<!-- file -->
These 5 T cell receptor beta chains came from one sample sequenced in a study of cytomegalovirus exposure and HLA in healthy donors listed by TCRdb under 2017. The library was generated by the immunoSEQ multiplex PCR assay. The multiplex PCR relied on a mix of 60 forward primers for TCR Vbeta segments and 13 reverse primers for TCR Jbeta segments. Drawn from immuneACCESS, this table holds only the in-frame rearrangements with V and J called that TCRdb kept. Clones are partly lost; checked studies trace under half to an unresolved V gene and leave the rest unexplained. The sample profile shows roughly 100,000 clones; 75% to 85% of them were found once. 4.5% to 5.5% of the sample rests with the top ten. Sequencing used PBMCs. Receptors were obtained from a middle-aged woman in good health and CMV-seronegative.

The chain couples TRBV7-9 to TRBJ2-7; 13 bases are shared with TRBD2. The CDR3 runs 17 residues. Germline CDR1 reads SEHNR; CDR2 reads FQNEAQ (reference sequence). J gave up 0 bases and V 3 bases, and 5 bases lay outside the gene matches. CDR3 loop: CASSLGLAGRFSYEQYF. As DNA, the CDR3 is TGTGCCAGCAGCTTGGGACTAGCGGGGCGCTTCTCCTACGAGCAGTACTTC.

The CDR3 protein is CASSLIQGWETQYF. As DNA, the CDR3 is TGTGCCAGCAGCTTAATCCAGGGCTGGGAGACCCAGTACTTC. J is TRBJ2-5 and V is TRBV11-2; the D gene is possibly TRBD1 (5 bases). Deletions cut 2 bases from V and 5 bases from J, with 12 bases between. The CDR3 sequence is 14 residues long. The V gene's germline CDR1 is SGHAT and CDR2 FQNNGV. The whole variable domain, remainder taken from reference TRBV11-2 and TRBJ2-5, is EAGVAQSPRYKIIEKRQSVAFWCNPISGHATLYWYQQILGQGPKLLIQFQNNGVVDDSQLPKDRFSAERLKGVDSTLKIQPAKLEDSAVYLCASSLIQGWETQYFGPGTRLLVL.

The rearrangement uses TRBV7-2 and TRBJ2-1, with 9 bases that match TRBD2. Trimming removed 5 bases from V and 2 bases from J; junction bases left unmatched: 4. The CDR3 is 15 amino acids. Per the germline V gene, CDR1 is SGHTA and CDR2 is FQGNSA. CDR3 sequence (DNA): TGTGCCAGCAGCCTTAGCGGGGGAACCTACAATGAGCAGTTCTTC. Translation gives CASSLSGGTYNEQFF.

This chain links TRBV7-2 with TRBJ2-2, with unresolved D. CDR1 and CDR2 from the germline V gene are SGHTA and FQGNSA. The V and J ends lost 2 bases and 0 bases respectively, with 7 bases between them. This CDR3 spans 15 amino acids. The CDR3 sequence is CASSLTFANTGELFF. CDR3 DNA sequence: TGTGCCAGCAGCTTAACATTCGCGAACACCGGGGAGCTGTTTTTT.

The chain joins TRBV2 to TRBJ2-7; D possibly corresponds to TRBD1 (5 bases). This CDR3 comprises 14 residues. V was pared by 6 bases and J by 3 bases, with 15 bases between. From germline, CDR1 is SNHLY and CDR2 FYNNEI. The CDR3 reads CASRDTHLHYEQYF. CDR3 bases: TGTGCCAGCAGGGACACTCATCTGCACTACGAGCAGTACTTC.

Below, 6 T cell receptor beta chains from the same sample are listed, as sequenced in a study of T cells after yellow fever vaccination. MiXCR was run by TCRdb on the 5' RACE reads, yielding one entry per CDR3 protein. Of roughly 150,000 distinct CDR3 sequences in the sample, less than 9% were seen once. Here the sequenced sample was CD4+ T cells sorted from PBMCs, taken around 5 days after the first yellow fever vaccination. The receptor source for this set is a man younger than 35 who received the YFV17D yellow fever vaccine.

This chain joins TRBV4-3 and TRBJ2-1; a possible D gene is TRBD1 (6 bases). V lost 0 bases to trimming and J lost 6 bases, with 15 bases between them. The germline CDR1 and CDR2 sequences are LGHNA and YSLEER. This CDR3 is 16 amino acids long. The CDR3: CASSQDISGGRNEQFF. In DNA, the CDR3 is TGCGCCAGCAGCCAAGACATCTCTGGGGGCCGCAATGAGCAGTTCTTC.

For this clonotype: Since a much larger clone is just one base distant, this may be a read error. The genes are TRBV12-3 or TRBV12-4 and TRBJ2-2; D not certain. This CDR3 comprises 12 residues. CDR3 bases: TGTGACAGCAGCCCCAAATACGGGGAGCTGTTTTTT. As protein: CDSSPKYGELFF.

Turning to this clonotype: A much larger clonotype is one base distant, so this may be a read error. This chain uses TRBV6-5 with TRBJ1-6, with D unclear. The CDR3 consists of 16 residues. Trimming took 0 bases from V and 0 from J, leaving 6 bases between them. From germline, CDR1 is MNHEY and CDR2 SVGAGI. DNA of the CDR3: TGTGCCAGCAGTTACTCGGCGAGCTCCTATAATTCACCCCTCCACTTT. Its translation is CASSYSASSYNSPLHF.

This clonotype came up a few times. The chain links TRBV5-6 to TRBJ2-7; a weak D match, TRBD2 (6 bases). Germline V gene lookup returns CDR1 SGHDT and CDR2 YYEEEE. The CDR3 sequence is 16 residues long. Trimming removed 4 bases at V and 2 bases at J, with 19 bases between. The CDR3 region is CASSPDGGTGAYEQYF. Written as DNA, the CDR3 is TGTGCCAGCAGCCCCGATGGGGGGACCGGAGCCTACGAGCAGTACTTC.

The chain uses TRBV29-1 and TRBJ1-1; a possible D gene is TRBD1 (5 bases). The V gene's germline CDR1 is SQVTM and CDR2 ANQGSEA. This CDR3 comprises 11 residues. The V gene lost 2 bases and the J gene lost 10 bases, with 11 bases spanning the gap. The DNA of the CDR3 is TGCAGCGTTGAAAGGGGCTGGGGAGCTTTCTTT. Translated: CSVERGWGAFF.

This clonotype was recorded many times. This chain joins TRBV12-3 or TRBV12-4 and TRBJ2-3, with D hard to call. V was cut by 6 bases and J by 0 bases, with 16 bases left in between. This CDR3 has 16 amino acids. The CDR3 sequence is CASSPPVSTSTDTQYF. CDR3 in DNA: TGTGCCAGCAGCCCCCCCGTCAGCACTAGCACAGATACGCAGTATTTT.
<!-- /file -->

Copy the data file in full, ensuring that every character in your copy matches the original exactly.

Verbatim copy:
These 5 T cell receptor beta chains came from one sample sequenced in a study of cytomegalovirus exposure and HLA in healthy donors listed by TCRdb under 2017. The library was generated by the immunoSEQ multiplex PCR assay. The multiplex PCR relied on a mix of 60 forward primers for TCR Vbeta segments and 13 reverse primers for TCR Jbeta segments. Drawn from immuneACCESS, this table holds only the in-frame rearrangements with V and J called that TCRdb kept. Clones are partly lost; checked studies trace under half to an unresolved V gene and leave the rest unexplained. The sample profile shows roughly 100,000 clones; 75% to 85% of them were found once. 4.5% to 5.5% of the sample rests with the top ten. Sequencing used PBMCs. Receptors were obtained from a middle-aged woman in good health and CMV-seronegative.

The chain couples TRBV7-9 to TRBJ2-7; 13 bases are shared with TRBD2. The CDR3 runs 17 residues. Germline CDR1 reads SEHNR; CDR2 reads FQNEAQ (reference sequence). J gave up 0 bases and V 3 bases, and 5 bases lay outside the gene matches. CDR3 loop: CASSLGLAGRFSYEQYF. As DNA, the CDR3 is TGTGCCAGCAGCTTGGGACTAGCGGGGCGCTTCTCCTACGAGCAGTACTTC.

The CDR3 protein is CASSLIQGWETQYF. As DNA, the CDR3 is TGTGCCAGCAGCTTAATCCAGGGCTGGGAGACCCAGTACTTC. J is TRBJ2-5 and V is TRBV11-2; the D gene is possibly TRBD1 (5 bases). Deletions cut 2 bases from V and 5 bases from J, with 12 bases between. The CDR3 sequence is 14 residues long. The V gene's germline CDR1 is SGHAT and CDR2 FQNNGV. The whole variable domain, remainder taken from reference TRBV11-2 and TRBJ2-5, is EAGVAQSPRYKIIEKRQSVAFWCNPISGHATLYWYQQILGQGPKLLIQFQNNGVVDDSQLPKDRFSAERLKGVDSTLKIQPAKLEDSAVYLCASSLIQGWETQYFGPGTRLLVL.

The rearrangement uses TRBV7-2 and TRBJ2-1, with 9 bases that match TRBD2. Trimming removed 5 bases from V and 2 bases from J; junction bases left unmatched: 4. The CDR3 is 15 amino acids. Per the germline V gene, CDR1 is SGHTA and CDR2 is FQGNSA. CDR3 sequence (DNA): TGTGCCAGCAGCCTTAGCGGGGGAACCTACAATGAGCAGTTCTTC. Translation gives CASSLSGGTYNEQFF.

This chain links TRBV7-2 with TRBJ2-2, with unresolved D. CDR1 and CDR2 from the germline V gene are SGHTA and FQGNSA. The V and J ends lost 2 bases and 0 bases respectively, with 7 bases between them. This CDR3 spans 15 amino acids. The CDR3 sequence is CASSLTFANTGELFF. CDR3 DNA sequence: TGTGCCAGCAGCTTAACATTCGCGAACACCGGGGAGCTGTTTTTT.

The chain joins TRBV2 to TRBJ2-7; D possibly corresponds to TRBD1 (5 bases). This CDR3 comprises 14 residues. V was pared by 6 bases and J by 3 bases, with 15 bases between. From germline, CDR1 is SNHLY and CDR2 FYNNEI. The CDR3 reads CASRDTHLHYEQYF. CDR3 bases: TGTGCCAGCAGGGACACTCATCTGCACTACGAGCAGTACTTC.

Below, 6 T cell receptor beta chains from the same sample are listed, as sequenced in a study of T cells after yellow fever vaccination. MiXCR was run by TCRdb on the 5' RACE reads, yielding one entry per CDR3 protein. Of roughly 150,000 distinct CDR3 sequences in the sample, less than 9% were seen once. Here the sequenced sample was CD4+ T cells sorted from PBMCs, taken around 5 days after the first yellow fever vaccination. The receptor source for this set is a man younger than 35 who received the YFV17D yellow fever vaccine.

This chain joins TRBV4-3 and TRBJ2-1; a possible D gene is TRBD1 (6 bases). V lost 0 bases to trimming and J lost 6 bases, with 15 bases between them. The germline CDR1 and CDR2 sequences are LGHNA and YSLEER. This CDR3 is 16 amino acids long. The CDR3: CASSQDISGGRNEQFF. In DNA, the CDR3 is TGCGCCAGCAGCCAAGACATCTCTGGGGGCCGCAATGAGCAGTTCTTC.

For this clonotype: Since a much larger clone is just one base distant, this may be a read error. The genes are TRBV12-3 or TRBV12-4 and TRBJ2-2; D not certain. This CDR3 comprises 12 residues. CDR3 bases: TGTGACAGCAGCCCCAAATACGGGGAGCTGTTTTTT. As protein: CDSSPKYGELFF.

Turning to this clonotype: A much larger clonotype is one base distant, so this may be a read error. This chain uses TRBV6-5 with TRBJ1-6, with D unclear. The CDR3 consists of 16 residues. Trimming took 0 bases from V and 0 from J, leaving 6 bases between them. From germline, CDR1 is MNHEY and CDR2 SVGAGI. DNA of the CDR3: TGTGCCAGCAGTTACTCGGCGAGCTCCTATAATTCACCCCTCCACTTT. Its translation is CASSYSASSYNSPLHF.

This clonotype came up a few times. The chain links TRBV5-6 to TRBJ2-7; a weak D match, TRBD2 (6 bases). Germline V gene lookup returns CDR1 SGHDT and CDR2 YYEEEE. The CDR3 sequence is 16 residues long. Trimming removed 4 bases at V and 2 bases at J, with 19 bases between. The CDR3 region is CASSPDGGTGAYEQYF. Written as DNA, the CDR3 is TGTGCCAGCAGCCCCGATGGGGGGACCGGAGCCTACGAGCAGTACTTC.

The chain uses TRBV29-1 and TRBJ1-1; a possible D gene is TRBD1 (5 bases). The V gene's germline CDR1 is SQVTM and CDR2 ANQGSEA. This CDR3 comprises 11 residues. The V gene lost 2 bases and the J gene lost 10 bases, with 11 bases spanning the gap. The DNA of the CDR3 is TGCAGCGTTGAAAGGGGCTGGGGAGCTTTCTTT. Translated: CSVERGWGAFF.

This clonotype was recorded many times. This chain joins TRBV12-3 or TRBV12-4 and TRBJ2-3, with D hard to call. V was cut by 6 bases and J by 0 bases, with 16 bases left in between. This CDR3 has 16 amino acids. The CDR3 sequence is CASSPPVSTSTDTQYF. CDR3 in DNA: TGTGCCAGCAGCCCCCCCGTCAGCACTAGCACAGATACGCAGTATTTT.